Here we are: Microservices, Container, Cloud ... and lots of data to deal with. Usually that's where the real trouble starts. Many developers still base their designs on the concept of perfectly consistent ACID transactions, no anomalies or other inconsistencies around.
But reality is different: Perfect consistency does not exist and many real-world use cases require much weaker consistency models in order to satisfy the scalability or robustness requirements.
So, what are our options and what is the price we need to pay? Do we need to accept potentially losing data in order to get higher availability? Can I use my favorite NoSQL database as a drop-in replacement for that ol' RDBMS?
In this session we will answer this and many more questions. We will also discuss how to pick the right data store (not only) with respect to consistency. Finally, we will have a peek into latest research pushing the borders of the current state-of-art.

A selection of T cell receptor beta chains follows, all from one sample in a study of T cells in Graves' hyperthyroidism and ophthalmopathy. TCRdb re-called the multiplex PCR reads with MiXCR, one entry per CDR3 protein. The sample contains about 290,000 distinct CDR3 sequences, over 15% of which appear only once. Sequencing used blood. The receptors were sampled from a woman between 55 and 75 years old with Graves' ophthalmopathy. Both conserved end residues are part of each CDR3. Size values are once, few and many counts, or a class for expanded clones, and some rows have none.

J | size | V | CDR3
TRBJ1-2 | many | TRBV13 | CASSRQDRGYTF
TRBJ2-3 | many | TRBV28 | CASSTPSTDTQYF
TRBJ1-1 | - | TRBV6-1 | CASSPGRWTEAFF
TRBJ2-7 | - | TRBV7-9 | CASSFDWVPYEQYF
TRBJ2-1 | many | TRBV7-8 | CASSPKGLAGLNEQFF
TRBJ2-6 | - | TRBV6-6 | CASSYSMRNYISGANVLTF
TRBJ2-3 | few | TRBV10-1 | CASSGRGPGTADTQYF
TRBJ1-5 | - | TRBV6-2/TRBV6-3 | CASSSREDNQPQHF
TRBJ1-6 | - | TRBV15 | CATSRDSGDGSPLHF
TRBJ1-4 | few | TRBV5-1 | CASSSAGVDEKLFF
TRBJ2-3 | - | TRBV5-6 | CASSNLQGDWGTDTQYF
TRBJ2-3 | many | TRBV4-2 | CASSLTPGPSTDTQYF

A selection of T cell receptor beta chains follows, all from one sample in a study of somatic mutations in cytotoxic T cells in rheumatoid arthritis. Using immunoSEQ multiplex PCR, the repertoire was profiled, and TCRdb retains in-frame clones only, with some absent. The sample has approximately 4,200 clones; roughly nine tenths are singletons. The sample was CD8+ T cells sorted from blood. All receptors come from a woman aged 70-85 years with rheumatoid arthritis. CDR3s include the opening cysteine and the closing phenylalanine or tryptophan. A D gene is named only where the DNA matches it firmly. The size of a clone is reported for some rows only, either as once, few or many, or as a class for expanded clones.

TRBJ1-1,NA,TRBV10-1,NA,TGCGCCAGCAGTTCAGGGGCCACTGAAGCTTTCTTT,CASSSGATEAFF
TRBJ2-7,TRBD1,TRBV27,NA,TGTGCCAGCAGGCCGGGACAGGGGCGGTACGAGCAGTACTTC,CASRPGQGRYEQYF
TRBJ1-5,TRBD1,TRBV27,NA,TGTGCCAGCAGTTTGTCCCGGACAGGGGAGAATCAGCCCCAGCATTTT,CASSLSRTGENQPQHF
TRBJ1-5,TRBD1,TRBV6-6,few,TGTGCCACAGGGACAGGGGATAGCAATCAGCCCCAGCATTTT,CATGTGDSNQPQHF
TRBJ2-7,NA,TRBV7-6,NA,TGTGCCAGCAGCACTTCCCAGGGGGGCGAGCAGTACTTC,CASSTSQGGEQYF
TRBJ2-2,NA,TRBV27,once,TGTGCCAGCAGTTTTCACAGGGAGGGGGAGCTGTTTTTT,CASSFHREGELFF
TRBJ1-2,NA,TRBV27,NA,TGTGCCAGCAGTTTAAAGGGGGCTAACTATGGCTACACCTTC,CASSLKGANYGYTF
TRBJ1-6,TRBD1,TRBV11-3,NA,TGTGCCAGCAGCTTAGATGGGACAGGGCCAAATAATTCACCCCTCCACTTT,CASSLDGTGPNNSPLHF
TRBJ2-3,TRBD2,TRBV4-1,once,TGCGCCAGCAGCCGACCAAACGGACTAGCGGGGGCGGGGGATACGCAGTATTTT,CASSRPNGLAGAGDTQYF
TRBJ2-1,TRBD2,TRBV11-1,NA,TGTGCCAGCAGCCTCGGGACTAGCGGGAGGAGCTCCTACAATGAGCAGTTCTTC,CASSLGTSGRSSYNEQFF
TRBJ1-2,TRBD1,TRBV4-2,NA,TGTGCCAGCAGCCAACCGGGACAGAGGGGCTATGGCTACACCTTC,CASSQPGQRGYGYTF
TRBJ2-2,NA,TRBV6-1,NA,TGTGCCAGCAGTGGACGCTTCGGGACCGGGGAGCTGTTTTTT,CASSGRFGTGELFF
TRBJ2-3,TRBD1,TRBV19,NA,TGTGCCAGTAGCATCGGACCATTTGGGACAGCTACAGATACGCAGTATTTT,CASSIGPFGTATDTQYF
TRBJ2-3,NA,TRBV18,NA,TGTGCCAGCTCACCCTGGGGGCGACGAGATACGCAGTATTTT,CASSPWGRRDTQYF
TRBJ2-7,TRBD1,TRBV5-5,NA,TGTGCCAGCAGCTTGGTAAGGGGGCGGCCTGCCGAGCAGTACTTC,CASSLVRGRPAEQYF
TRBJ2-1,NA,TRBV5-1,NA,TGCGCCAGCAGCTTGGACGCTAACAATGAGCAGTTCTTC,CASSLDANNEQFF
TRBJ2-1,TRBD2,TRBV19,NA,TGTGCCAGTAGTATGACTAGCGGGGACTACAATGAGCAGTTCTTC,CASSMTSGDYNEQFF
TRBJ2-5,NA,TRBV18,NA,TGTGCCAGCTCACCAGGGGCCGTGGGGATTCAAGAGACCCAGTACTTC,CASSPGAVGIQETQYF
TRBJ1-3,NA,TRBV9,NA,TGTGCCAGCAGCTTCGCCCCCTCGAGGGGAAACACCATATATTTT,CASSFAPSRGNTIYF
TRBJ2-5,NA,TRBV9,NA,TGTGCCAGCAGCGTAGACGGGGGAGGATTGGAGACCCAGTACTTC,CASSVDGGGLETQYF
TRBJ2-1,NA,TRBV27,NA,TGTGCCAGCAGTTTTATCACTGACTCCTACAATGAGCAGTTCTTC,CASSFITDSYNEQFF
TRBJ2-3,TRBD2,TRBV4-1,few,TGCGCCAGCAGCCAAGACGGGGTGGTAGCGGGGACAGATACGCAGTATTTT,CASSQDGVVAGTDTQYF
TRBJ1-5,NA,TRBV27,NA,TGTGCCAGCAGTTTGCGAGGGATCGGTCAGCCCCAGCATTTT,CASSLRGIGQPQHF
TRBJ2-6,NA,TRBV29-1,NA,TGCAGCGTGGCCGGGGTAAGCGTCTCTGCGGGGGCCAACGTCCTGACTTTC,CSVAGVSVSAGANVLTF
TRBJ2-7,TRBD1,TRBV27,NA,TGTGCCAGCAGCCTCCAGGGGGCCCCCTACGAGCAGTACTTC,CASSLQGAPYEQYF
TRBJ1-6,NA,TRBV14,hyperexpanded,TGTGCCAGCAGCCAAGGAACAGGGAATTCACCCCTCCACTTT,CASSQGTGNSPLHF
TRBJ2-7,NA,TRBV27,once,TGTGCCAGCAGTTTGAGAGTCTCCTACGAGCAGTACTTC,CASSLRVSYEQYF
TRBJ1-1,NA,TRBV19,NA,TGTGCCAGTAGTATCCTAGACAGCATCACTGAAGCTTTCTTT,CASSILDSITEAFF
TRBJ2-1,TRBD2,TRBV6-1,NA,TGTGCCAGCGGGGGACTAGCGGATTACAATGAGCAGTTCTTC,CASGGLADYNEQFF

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To make the complex, distributed and highly interconnected system landscapes of today robust, responsive and highly available, we need to implement resilience into them at application level.
Many patterns for implementing resilience into an application exist. The daunting questions are how to slice (design) an application and which patterns to pick and combine in order to match your specific needs best.
This workshop will address those questions in three parts:
* In the first part you will learn about the challenges how to design applications in a resilient way, get an overview about the resilience pattern landscape, learn some of the most important patterns and when to apply them.
* In the second part you will have the opportunity to apply the just learned contents to a real-life case study and design and discuss your own resilient solution.
* In the last part we will complete the workshop with a peek in some complementing topics, like some advanced patterns, a resilient design cycle and how to introduce the topic into the software development process.
After this workshop, you will have a much deeper understanding how to design solutions that satisfy your specific robustness needs.